Unique advantage: What is your unique advantage that means you have a better chance of success than others. This may be your expertise in the area, but previous expertise is not absolutely necessary. Uber was not started by someone in transport, Netflix was not started by someone in entertainment and Airbnb was not started by someone in hospitality.

Timing: Is this the right time for the idea – for the organisation, for the customers, for the technology or even for you?

Energy: How much energy and resource can be applied to the idea. Does it have support at the highest level of the organisation or will it be lost?

Return on investment: Assuming perfect execution what is the ROI? Some problems are not big enough to be worth spending the resources to try and solve.


This relies on the right motivation and the right process.

Motivation: Successful businesses have one thing in common, they are obsessed with the customer and ensuring the customer experience is brilliant. Every decision should be looked at through the prism of how can we delight the customer. This makes decision making quite easy in some respects. We were asked by a large organisation to make their 25-page employment agreement shorter and simpler. We know that most employees dislike having to read their employment agreement, so we asked how can we make that experience a delight. Strange goal for a legal agreement – to seek to delight the reader. The ultimate product was a five-page employment agreement done as a cartoon strip. Easy to understand and kind of fun to read.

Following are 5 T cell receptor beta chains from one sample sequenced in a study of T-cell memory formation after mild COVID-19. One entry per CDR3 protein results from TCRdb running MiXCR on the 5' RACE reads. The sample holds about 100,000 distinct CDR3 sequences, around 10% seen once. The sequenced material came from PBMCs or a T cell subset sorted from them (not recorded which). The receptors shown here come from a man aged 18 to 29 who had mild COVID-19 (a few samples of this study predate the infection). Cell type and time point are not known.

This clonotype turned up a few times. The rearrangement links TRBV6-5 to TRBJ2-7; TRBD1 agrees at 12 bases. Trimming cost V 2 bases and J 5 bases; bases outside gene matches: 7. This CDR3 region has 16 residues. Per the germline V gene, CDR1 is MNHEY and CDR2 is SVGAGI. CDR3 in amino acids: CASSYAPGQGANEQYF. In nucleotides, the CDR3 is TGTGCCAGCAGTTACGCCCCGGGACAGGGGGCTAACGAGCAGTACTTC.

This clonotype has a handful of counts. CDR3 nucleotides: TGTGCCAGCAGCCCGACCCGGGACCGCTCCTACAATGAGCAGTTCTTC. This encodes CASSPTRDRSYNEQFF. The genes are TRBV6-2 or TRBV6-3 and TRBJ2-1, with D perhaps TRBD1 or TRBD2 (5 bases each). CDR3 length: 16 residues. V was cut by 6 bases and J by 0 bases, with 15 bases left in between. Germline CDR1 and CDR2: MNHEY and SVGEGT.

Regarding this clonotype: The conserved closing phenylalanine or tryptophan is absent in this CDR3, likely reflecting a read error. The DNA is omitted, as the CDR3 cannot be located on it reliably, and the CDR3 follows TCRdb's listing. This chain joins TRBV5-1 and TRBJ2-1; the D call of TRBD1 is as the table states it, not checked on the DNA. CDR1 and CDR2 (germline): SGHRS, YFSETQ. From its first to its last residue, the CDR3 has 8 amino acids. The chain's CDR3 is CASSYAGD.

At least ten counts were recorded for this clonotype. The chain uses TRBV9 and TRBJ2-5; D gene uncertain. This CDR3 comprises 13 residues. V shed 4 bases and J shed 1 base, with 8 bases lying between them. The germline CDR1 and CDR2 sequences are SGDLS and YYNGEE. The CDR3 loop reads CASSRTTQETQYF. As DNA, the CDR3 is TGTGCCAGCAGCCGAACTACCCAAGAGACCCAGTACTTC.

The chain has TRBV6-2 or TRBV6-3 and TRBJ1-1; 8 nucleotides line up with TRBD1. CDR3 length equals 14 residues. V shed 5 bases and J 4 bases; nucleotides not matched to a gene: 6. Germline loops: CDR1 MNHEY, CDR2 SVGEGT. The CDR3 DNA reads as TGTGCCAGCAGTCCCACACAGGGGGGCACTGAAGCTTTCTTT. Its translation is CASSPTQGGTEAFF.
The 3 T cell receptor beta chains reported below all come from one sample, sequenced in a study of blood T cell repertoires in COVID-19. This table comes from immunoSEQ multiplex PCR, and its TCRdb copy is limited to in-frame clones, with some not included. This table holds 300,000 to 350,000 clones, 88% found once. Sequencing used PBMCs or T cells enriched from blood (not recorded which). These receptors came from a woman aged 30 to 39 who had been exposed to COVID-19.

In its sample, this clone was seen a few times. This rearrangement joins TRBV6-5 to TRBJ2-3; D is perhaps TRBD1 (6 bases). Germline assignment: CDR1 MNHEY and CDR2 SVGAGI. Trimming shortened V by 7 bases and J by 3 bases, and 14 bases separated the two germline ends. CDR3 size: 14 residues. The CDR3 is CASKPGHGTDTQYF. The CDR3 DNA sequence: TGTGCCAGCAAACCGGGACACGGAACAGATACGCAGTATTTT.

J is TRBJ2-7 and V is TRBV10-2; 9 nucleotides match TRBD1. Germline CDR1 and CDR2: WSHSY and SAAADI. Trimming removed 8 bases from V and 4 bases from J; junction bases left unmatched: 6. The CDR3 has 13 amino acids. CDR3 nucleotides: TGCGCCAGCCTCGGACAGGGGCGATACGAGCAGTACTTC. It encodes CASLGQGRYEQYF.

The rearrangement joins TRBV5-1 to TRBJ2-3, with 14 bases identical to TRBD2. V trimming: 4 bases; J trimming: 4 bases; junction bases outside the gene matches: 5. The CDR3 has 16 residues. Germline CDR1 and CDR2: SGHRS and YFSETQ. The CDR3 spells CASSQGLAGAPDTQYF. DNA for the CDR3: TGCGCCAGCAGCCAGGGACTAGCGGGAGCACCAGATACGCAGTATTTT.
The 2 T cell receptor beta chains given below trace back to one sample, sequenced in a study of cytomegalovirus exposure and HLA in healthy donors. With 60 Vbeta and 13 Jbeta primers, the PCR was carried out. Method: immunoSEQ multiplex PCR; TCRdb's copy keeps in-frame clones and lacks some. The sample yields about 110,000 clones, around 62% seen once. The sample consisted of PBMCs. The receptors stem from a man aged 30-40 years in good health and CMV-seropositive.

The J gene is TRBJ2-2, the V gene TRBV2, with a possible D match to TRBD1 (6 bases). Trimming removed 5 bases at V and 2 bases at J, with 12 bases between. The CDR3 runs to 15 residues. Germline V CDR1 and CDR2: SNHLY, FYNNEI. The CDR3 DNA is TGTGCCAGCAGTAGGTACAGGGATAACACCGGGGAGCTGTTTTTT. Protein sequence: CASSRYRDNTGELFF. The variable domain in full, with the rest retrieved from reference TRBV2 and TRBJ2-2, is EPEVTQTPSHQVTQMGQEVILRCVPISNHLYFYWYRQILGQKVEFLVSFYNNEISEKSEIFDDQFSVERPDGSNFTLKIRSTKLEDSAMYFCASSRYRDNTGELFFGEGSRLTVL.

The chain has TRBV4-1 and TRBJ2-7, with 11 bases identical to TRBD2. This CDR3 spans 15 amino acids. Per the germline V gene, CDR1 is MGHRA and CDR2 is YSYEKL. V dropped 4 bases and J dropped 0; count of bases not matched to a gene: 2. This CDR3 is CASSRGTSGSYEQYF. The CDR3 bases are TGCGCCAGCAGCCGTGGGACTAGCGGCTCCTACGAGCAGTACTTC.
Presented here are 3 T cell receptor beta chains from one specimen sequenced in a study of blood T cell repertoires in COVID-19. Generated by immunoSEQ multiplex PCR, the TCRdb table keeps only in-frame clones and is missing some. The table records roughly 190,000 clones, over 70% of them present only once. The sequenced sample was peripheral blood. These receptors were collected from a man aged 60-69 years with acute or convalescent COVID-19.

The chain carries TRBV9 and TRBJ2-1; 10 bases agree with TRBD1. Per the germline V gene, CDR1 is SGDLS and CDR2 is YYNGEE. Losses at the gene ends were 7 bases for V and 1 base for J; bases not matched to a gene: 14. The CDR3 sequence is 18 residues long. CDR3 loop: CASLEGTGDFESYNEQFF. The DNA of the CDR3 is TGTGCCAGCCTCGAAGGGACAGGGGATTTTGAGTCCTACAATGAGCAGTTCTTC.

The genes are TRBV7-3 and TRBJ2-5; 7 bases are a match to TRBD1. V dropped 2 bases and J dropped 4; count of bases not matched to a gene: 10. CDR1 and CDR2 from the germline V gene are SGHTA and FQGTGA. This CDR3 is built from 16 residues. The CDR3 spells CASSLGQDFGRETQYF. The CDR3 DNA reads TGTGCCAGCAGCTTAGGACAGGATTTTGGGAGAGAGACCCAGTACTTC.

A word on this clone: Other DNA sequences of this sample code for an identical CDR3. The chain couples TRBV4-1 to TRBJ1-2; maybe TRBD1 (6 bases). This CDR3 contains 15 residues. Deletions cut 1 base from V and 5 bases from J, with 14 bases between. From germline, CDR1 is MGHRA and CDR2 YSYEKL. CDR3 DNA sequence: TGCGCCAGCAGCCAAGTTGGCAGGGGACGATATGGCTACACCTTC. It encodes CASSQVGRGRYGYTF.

Optimising the customer experience is critical to a successful modern business. I have seen ransomware notices recently that have a link to a helpdesk which can assist you to understand the ransom process and even provide guidance on how to acquire the bitcoin to pay the ransom. We cannot be far off being asked to provide a star rating for your ransomware experience.

Process: Almost all startups and corporate innovation teams these days use Lean Startup methodology. This is a process which aims to rapidly discover if an innovation will be successful. It is an iterative approach where hypotheses (ideas) are tested as quickly and as inexpensively as possible. The learnings from those tests are then applied to the next iteration. Think experimentation and iteration rather than elaborate project builds, and customer feedback, not intuition.

As an example, seven years ago when I co-founded my side-business LawPath, I didn’t build out the legal services website you see today. The first day I sent an email to 2,000 small businesses describing what we were proposing to build. I got some okay feedback and so the first very small website was built. We took feedback on that site and built better functionality and so on and on – over seven years. Recently we celebrated our 200,000th user and a spot in the Deloitte Fast 50, a measure of the fastest-growing companies in Australia.

So please do not wait for any more KYS Moments. If you have an idea, there is a proven path to seeing if your idea is a winner or not. It’s not easy, but there are many fellow travellers and the experience is rewarding. Better to be the person who says “I invented Afterpay” than the person who says “I had the idea for Afterpay but didn’t act on it.”

Online Retailer Conference & Expo is the #1 meeting destination for the ecommerce industry. Nick Abrahams from Norton Rose Fulbright will be speaking at Online Retailer, where he will discuss Planning Ahead: Embracing Future Trends to Stack the Odds in your Favour.

Online Retailer will return to the ICC Sydney from 21-22 July. Find out more here>

About the Author: Power Retail